After that, Kim Jong-nam appeared to have been on the outs with his father. He was reported in the media here to have heard of his father's death from Chinese, not North Korean, officials while visiting Beijing but was reportedly banned from flying to Pyongyang and is believed to have returned to Macao.
Before the incident at Narita, so worried was his step mother, the mother of Jong-un and Jong-chul, that Jong-nam was a possible rival for power with her own sons that she is rumored to have wanted to have him assassinated during a trip to Europe some time before she passed away in Paris.
Kim Jong-nam may have fallen still deeper into disfavor after a Japanese newspaper early this year quoted him as saying "hereditary succession" did not "fit socialism and my father was against it" but it "was done to stabilize the framework of the nation."
"He's talked about succession in unflattering terms," says Michael Breen, author of a biography of Kim Jong-il. "That regime is very unflattering to those who betray them." He notes that a nephew of Kim Il-sung was assassinated by North Korean agents in 1997 after defecting to South Korea and writing a tell-all book about his uncle.
Eric Clapton and the Other Brother
The case of Kim Jong-chul, as the full blood older brother of Kim Jong-un, is quite different. "He definitely stays in Pyongyang," says Baek Sung-joo, director of the security and strategy center of the Korea Institute for Defense Analyses. "He has a close relationship with Jong-nam.
Kim Jong-chul at 30 is not known to have ever had any real job but appears in no danger of assassination.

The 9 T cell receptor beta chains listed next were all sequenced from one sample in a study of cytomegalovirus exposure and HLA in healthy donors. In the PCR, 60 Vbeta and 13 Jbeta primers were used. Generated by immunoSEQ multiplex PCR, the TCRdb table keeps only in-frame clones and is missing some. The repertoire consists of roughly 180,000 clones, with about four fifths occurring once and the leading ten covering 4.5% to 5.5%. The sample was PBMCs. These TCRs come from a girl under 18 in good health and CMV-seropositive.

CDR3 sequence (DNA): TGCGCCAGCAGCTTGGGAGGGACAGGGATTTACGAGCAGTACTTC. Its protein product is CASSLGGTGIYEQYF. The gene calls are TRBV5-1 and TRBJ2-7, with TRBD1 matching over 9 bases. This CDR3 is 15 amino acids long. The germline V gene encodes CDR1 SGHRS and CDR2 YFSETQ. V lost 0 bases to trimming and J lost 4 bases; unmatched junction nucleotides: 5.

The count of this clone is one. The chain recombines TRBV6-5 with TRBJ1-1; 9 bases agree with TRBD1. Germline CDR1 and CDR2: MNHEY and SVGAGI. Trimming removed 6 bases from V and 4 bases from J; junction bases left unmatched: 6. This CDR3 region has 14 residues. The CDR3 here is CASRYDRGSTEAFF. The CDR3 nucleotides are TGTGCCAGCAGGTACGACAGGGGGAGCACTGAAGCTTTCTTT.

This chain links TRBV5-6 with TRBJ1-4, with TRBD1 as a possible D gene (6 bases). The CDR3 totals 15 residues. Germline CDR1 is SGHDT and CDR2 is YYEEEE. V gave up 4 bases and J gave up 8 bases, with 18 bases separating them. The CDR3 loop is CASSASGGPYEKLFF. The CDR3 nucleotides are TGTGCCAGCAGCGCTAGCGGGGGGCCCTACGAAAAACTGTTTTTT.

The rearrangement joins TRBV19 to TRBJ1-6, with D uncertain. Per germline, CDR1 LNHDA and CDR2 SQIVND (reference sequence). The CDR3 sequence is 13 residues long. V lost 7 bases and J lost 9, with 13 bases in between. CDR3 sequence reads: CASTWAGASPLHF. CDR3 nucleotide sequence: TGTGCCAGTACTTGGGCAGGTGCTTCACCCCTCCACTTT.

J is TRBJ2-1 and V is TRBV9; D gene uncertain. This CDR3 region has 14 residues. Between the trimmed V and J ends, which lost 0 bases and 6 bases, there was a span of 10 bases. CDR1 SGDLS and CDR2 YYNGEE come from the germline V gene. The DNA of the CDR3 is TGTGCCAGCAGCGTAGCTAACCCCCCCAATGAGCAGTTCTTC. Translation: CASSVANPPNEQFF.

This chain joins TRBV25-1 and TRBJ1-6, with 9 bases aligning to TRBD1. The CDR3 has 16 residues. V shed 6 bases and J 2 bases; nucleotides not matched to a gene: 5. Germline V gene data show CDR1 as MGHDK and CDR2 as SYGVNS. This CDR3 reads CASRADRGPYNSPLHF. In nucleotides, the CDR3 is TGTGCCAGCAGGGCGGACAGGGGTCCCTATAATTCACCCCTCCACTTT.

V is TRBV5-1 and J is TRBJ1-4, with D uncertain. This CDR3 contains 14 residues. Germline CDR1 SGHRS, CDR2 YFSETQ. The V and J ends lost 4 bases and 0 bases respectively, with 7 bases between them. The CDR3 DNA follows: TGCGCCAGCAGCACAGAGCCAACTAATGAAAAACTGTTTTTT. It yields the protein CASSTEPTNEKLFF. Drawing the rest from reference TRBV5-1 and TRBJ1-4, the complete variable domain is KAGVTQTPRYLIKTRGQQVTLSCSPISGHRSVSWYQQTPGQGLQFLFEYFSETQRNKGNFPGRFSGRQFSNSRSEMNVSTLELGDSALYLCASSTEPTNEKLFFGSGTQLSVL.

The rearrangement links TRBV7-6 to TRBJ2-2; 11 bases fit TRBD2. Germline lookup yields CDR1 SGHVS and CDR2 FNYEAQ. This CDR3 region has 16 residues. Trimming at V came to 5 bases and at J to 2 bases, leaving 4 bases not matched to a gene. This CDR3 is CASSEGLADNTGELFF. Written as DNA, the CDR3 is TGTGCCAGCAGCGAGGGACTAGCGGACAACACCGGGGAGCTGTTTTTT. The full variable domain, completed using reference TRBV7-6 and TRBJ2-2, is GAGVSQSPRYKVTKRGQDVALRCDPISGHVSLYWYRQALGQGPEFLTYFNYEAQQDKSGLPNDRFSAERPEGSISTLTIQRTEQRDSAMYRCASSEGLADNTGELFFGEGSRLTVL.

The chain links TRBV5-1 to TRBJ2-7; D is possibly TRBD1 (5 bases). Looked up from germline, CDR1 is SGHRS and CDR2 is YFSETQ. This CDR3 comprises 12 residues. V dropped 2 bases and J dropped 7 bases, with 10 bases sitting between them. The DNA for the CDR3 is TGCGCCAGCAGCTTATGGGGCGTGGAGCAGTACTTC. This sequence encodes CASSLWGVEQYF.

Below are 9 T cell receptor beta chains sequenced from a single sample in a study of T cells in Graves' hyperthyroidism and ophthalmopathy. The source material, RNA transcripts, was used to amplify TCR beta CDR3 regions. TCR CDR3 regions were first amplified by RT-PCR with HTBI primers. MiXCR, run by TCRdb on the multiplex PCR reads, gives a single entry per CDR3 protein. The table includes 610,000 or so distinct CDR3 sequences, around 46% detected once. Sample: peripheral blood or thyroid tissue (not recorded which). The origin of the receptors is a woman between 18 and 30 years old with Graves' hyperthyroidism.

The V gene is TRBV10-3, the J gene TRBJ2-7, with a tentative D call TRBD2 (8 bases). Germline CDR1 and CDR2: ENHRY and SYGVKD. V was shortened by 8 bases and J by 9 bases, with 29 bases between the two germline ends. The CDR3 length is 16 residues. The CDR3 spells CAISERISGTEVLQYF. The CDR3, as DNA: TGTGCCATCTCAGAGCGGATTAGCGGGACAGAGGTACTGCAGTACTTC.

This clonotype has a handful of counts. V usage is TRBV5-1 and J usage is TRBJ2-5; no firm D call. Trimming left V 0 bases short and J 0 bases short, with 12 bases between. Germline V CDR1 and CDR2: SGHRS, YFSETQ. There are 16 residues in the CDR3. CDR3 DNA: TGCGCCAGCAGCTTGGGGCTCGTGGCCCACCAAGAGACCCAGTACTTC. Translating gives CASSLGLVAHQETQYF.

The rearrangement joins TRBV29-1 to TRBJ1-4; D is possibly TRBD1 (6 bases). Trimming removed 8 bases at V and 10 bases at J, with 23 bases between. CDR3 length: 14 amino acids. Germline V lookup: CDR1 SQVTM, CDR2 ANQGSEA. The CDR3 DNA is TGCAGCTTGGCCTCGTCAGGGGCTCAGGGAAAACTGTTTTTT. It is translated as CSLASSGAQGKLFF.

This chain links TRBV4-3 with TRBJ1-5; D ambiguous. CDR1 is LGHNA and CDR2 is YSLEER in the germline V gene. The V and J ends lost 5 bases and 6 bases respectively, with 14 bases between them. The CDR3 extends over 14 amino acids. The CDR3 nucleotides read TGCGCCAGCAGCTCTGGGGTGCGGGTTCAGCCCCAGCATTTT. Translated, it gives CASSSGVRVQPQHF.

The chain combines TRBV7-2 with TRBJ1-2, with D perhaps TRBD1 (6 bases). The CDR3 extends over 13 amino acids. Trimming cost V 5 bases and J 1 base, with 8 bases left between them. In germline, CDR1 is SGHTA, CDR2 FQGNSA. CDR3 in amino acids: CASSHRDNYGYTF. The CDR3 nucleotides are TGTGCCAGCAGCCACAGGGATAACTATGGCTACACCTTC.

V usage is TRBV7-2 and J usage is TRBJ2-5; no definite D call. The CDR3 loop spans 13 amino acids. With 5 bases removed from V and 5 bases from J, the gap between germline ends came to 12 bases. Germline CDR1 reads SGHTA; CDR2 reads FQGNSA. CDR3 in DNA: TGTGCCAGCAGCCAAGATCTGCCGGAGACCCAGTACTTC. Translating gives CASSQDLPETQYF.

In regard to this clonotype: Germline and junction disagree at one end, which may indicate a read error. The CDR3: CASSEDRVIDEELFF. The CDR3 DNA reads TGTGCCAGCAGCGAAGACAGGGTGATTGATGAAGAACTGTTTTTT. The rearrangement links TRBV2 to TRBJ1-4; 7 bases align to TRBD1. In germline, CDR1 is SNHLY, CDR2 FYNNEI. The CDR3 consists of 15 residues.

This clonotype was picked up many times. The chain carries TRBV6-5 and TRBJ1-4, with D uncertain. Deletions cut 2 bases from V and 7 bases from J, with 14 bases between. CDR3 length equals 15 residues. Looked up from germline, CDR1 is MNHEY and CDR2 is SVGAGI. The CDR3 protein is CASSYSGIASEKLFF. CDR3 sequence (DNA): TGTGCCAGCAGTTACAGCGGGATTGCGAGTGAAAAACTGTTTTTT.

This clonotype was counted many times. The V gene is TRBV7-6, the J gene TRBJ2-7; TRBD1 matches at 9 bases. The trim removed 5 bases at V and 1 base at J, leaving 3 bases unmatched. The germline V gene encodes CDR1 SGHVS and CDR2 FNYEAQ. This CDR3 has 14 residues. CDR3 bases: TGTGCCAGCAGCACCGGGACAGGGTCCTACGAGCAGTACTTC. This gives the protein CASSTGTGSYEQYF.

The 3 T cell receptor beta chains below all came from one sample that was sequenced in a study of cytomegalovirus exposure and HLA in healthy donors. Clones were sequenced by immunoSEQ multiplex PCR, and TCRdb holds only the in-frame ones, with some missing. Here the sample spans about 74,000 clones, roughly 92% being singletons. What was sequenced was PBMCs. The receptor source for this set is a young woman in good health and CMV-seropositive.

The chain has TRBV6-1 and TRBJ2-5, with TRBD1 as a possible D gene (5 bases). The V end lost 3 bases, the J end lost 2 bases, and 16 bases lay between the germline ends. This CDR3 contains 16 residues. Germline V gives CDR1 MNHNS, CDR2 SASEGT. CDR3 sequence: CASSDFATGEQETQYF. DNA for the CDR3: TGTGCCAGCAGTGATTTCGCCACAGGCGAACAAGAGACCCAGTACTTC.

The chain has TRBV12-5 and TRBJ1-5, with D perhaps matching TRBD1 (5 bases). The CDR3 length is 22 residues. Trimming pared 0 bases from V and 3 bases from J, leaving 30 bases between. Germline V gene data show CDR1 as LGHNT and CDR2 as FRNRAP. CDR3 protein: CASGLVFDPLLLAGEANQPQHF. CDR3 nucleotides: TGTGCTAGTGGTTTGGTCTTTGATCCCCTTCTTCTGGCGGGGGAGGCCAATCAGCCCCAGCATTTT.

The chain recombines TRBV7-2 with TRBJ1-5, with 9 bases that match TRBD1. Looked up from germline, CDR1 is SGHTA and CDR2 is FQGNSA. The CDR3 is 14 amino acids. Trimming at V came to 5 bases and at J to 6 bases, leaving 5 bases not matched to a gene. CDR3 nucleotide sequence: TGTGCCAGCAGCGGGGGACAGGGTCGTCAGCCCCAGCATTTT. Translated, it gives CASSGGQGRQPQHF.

Kim Jong-il was once believed to have had him in mind as a successor after ruling out Kim Jong-nam, but word is that he finally decided he was too effete and effeminate for the job. That judgment may have been confirmed, in the eyes of his father and those around him, after he was seen at an Eric Clapton concert in Singapore last February on top of reports that he had also attended Clapton concerts in Germany.
Aside from his love for "decadent" western pop, Kim Jong-chul does not seem to have offended the regime. Mr. Baek assumes the reason he was not at his father's bier is that his presence would have detracted attention from his younger brother.
"If there is no Jong-chul, the cameras will focus only on Jong-un," he says. "Kim Jong-chul will not show up for some time."
But, "he's a free man," says Mr. Sohn, and may possibly be able to travel abroad again and attend his favorite concerts. It's just that "he cannot enter the power elite," he says. "He cannot have a position."
Big brother Kim Jong-nam, however, raises more serious issues. "Maybe the new power elite will make a decision how to deal with him," says Baek. "If he makes big trouble for the new leadership, North Korea will deal roughly with him. He has little chance ever to see his brothers again."
North Korean agents may decide to leave Jong-nam alone if he behaves himself, and avoids the reporters who've been looking for him in Macao since his father's death was reported nearly two weeks ago.
"He's not unsafe as long as he's not challenging the power transition," says Choi Jin-wook, director of North Korean research at the Korea Institute of National Unification. "He's not in trouble if he's not a danger."